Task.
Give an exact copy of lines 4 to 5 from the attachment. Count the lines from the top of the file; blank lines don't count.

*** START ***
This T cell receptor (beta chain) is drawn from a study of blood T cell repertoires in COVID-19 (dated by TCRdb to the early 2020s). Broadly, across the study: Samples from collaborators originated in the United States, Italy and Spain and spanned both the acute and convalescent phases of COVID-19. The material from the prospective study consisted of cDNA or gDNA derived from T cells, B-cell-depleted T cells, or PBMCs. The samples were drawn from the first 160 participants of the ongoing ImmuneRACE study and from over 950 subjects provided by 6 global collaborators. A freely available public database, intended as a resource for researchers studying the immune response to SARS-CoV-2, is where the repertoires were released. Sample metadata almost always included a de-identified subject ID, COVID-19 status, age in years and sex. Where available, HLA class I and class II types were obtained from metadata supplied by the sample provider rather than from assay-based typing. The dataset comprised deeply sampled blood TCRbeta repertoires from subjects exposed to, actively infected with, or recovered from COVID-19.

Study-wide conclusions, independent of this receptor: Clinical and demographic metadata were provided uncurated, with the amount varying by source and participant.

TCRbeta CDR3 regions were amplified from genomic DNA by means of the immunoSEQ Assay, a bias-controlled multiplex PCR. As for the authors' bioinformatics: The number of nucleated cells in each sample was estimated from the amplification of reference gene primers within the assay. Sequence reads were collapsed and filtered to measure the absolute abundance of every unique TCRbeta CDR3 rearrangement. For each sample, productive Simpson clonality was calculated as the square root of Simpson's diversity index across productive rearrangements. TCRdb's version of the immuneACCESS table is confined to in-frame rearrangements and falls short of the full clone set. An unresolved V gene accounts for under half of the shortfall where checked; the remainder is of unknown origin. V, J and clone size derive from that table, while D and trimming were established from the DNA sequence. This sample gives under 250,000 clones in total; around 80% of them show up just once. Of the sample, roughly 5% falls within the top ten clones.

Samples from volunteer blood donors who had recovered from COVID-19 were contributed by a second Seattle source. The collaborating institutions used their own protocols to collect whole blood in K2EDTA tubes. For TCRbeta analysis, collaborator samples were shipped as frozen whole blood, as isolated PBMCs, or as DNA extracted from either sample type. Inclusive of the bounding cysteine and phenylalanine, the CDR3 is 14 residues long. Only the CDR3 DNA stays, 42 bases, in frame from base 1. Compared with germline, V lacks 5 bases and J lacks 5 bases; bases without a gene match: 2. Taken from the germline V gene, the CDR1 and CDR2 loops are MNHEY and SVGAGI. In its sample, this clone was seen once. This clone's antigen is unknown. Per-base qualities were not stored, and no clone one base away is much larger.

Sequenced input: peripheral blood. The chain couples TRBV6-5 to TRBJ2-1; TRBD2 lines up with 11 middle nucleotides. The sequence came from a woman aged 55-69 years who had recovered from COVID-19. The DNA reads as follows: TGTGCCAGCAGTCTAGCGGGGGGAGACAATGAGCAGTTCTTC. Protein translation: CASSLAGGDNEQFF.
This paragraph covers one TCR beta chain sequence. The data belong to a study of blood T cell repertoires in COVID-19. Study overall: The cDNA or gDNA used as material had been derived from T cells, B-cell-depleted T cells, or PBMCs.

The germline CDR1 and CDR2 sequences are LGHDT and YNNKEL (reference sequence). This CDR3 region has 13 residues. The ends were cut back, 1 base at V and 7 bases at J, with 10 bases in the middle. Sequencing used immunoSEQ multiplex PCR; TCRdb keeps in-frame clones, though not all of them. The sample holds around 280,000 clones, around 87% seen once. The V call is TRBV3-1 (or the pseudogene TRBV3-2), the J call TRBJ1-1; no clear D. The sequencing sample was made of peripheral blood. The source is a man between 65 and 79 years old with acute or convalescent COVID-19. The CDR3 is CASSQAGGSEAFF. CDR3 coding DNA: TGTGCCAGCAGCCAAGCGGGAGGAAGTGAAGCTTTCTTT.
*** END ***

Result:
Samples from volunteer blood donors who had recovered from COVID-19 were contributed by a second Seattle source. The collaborating institutions used their own protocols to collect whole blood in K2EDTA tubes. For TCRbeta analysis, collaborator samples were shipped as frozen whole blood, as isolated PBMCs, or as DNA extracted from either sample type. Inclusive of the bounding cysteine and phenylalanine, the CDR3 is 14 residues long. Only the CDR3 DNA stays, 42 bases, in frame from base 1. Compared with germline, V lacks 5 bases and J lacks 5 bases; bases without a gene match: 2. Taken from the germline V gene, the CDR1 and CDR2 loops are MNHEY and SVGAGI. In its sample, this clone was seen once. This clone's antigen is unknown. Per-base qualities were not stored, and no clone one base away is much larger.

Sequenced input: peripheral blood. The chain couples TRBV6-5 to TRBJ2-1; TRBD2 lines up with 11 middle nucleotides. The sequence came from a woman aged 55-69 years who had recovered from COVID-19. The DNA reads as follows: TGTGCCAGCAGTCTAGCGGGGGGAGACAATGAGCAGTTCTTC. Protein translation: CASSLAGGDNEQFF.